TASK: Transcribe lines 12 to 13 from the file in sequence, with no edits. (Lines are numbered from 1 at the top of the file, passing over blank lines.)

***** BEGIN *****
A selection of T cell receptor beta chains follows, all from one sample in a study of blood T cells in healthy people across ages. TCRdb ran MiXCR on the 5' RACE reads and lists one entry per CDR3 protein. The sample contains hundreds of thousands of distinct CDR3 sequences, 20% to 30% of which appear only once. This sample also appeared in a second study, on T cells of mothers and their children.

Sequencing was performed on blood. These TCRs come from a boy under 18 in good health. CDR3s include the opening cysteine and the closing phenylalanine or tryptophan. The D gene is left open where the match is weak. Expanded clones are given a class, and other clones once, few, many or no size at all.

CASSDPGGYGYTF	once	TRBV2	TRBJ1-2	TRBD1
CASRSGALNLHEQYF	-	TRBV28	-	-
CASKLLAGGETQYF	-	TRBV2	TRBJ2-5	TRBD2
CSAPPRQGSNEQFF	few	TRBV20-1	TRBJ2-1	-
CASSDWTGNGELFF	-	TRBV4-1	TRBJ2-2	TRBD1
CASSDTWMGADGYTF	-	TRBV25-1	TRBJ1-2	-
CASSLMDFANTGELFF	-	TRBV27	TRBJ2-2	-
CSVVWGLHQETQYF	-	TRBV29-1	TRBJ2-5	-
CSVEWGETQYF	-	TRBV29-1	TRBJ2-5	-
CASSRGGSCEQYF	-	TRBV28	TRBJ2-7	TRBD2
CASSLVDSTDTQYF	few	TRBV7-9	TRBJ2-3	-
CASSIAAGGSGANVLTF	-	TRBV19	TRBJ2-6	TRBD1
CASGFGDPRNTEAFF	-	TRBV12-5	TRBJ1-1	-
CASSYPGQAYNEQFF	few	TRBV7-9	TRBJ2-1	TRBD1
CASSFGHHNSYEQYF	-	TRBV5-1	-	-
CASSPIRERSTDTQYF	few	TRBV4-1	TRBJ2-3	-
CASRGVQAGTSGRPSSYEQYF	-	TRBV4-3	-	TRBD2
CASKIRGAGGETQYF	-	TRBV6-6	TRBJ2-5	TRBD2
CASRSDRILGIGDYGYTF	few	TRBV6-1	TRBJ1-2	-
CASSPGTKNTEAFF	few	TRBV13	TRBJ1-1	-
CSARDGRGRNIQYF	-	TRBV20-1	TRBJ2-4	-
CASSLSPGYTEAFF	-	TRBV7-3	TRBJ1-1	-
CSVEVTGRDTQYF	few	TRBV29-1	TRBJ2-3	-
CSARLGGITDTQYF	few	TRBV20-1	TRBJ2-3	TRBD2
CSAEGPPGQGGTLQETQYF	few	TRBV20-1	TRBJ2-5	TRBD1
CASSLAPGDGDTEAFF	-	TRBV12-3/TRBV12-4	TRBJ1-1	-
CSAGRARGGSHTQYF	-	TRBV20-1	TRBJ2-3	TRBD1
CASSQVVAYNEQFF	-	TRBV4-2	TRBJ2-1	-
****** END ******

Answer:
CASSRGGSCEQYF	-	TRBV28	TRBJ2-7	TRBD2
CASSLVDSTDTQYF	few	TRBV7-9	TRBJ2-3	-